Sunday, September 06, 2009

Obama's "Public Option"

The public option portion of U.S. President Barack Obama's health reform plan is key to the promises made by Obama during his election campaign. The president promised "universal healthcare," the proper definition of which was something the candidates often sparred over. The public option is the component of the health care program that provides something that can be considered relatively "universal."

The public option is brought on international comparisons -- first with Canada and more recently with the NHS public system in the United Kingdom. Conservatives have used the term "socialist" or "socialized" to describe these systems with the obvious intent of stirring up old Cold War sentiments.


Will Obama keep his promise?

Obviously Obama cannot force legislators to vote one way or another. However, there are many progressives who believe the president should stand firm on the public option even if it means risking losing out in the end.

During the campaign, Obama promised:

  • Universal healthcare, which is now represented by the public option
  • A health care option available to everyone that would be comparable to that he and other senators enjoyed in Congress.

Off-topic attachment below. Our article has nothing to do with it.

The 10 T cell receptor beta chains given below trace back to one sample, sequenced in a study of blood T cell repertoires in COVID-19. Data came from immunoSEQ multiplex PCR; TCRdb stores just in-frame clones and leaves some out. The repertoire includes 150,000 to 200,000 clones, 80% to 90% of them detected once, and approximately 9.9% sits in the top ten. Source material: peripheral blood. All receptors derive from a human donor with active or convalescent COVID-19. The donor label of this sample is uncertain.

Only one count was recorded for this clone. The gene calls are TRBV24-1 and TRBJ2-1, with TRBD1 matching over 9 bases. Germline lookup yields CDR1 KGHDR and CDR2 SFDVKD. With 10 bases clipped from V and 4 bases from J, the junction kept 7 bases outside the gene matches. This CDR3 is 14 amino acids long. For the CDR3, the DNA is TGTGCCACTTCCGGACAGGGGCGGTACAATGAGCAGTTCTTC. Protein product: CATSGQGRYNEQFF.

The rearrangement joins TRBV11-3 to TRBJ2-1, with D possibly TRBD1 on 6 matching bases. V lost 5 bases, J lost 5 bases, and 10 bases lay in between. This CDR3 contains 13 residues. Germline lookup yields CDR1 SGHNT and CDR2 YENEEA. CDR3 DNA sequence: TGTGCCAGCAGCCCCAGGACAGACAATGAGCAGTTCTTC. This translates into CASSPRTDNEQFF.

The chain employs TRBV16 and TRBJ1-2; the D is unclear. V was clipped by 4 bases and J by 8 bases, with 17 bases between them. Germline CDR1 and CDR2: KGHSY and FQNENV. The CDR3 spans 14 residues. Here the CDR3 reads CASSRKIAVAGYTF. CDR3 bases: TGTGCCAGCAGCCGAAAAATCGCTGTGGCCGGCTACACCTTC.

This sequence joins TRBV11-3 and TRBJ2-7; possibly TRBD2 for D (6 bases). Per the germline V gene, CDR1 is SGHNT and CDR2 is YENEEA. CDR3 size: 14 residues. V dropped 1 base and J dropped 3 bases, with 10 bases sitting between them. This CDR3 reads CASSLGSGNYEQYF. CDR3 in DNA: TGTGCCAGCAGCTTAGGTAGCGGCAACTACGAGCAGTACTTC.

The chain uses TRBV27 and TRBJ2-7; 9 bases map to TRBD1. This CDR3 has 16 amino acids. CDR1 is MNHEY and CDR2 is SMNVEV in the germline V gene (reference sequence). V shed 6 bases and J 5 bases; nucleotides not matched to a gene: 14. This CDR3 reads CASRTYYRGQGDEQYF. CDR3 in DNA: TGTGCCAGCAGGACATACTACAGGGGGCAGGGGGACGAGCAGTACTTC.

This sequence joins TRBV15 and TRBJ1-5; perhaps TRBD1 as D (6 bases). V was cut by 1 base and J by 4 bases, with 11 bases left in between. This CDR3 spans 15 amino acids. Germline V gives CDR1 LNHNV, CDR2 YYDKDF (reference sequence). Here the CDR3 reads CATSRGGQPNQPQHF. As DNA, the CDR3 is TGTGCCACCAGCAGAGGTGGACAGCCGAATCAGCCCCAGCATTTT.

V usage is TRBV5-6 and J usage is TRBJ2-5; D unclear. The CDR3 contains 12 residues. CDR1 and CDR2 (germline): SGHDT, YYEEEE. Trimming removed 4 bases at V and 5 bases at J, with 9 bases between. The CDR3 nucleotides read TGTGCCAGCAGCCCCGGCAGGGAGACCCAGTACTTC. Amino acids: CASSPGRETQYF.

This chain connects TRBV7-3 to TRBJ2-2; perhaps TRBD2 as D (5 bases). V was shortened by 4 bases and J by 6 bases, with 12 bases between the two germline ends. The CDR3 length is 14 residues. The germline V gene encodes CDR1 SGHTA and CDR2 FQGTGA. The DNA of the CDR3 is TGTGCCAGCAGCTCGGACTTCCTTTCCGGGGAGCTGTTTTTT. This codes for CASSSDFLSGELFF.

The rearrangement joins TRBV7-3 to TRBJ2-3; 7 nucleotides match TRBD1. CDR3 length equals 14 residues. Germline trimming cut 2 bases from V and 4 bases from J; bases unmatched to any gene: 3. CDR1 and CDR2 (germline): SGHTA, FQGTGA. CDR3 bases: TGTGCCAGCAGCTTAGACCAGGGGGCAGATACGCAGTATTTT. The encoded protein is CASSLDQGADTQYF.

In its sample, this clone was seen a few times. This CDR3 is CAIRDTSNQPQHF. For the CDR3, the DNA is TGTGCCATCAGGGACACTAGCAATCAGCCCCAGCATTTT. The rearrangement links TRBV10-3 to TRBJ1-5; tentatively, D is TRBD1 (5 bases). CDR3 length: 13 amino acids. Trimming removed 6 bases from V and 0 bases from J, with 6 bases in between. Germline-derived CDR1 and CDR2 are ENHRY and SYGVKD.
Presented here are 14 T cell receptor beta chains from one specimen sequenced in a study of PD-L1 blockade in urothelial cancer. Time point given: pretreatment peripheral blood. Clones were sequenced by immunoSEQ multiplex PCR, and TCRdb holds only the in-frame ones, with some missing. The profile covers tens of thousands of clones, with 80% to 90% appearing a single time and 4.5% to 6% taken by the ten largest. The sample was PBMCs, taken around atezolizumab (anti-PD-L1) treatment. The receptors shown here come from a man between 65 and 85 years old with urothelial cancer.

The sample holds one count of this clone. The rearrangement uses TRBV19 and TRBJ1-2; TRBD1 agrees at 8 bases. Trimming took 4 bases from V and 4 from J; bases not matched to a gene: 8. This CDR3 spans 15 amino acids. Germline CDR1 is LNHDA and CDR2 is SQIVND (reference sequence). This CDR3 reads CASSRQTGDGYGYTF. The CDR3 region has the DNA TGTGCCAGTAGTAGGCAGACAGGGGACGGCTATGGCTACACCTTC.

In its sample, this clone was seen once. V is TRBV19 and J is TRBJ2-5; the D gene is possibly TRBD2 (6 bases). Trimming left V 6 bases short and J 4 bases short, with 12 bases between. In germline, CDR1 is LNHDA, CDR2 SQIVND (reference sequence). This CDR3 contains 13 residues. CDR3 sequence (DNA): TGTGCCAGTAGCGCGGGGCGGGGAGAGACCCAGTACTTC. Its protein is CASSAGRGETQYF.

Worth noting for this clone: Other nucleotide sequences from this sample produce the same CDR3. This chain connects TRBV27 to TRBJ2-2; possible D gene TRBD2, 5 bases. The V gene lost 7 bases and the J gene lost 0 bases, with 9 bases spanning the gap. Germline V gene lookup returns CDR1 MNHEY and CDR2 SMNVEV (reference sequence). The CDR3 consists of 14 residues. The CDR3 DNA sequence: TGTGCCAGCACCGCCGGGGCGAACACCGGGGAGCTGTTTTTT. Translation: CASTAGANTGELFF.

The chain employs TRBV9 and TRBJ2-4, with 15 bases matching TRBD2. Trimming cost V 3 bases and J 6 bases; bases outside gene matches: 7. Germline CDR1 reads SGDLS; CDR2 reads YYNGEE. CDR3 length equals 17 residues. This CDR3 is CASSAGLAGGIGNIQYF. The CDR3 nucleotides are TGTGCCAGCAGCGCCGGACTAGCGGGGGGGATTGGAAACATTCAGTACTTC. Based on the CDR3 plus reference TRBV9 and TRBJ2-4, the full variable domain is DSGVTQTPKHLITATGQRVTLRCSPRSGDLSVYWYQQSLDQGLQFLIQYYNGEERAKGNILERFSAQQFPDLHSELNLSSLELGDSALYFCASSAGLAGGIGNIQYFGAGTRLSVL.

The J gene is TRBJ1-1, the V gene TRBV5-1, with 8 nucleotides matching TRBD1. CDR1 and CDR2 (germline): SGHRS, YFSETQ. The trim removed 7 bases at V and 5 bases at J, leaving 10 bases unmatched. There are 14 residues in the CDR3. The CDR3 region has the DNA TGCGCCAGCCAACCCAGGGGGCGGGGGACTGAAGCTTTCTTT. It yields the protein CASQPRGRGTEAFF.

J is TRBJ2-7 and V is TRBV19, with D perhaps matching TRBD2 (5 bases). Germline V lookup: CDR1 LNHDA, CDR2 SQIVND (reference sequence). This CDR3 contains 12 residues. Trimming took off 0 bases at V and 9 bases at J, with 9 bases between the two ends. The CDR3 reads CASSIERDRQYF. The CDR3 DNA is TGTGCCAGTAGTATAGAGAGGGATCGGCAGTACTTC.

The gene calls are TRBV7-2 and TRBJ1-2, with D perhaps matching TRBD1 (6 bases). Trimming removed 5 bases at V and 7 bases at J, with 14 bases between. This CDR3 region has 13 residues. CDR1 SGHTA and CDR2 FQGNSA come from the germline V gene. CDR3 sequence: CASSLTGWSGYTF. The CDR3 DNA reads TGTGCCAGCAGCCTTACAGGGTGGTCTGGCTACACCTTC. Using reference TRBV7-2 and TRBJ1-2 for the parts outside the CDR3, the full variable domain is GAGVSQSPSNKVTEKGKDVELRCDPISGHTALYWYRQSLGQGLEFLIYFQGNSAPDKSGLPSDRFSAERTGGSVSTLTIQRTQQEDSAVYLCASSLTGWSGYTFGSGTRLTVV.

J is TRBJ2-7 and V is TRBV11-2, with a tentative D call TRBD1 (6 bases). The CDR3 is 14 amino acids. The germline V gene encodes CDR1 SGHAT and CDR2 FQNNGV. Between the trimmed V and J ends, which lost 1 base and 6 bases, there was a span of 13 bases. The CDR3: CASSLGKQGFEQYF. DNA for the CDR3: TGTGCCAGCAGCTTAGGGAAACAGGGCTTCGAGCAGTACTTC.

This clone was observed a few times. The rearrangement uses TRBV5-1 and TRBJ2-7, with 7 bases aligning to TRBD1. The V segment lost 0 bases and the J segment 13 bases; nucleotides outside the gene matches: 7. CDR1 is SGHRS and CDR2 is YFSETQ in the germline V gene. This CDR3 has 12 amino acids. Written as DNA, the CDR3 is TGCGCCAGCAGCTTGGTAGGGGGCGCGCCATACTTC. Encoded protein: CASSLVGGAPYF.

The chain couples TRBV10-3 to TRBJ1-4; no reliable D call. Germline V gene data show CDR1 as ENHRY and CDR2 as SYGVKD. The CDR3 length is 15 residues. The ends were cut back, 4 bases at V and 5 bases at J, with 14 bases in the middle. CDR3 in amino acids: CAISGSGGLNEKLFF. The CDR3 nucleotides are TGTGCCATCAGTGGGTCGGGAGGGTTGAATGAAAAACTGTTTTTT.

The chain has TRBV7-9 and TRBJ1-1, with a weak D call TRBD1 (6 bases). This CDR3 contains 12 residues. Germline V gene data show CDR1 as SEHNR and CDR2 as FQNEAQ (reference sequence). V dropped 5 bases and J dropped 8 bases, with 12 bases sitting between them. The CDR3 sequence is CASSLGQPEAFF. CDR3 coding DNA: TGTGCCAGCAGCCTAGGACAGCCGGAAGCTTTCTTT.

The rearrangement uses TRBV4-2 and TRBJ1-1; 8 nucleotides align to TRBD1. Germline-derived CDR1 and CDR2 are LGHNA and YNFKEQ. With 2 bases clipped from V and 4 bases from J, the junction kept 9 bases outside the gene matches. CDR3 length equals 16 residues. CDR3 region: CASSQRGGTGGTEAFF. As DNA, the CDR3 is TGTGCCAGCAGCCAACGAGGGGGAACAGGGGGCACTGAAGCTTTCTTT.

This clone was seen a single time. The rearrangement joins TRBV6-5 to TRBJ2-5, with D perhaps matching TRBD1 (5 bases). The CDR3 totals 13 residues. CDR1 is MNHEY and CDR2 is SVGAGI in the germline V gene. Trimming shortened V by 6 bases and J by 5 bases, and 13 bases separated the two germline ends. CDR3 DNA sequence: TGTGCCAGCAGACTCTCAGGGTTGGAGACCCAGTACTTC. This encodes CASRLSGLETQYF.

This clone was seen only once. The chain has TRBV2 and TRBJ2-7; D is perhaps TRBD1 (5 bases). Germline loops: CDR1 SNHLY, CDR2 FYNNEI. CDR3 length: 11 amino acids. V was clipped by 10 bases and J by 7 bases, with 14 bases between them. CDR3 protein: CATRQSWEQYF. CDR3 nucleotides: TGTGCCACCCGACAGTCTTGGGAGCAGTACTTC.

Now, one of the options offered has been to use non-profit co-ops instead of a government-run insurance system. Such little information has been released on this idea that it's difficult to tell whether it could actually be considered "universal." Unless the co-ops were forced to accept everyone, then it cannot be considered universal. Also, whether the government would be able to maintain high quality using non-profit organizations is also a big question. It might be more cost-effective in the end run to use a government-run public option.

The lack of universal heathcare is one of the factors driving medical costs in the United States through the roof. Uninsured people are using expensive emergency rooms services currently as their healthcare "option." Low quality insurance is also leading to a large and rapidly expanding population of underinsured people who are going bankrupt in droves as they are unable to pay for their medical bills. A public option would help address these important issues that are weighting down on an already badly-bruised economic system.

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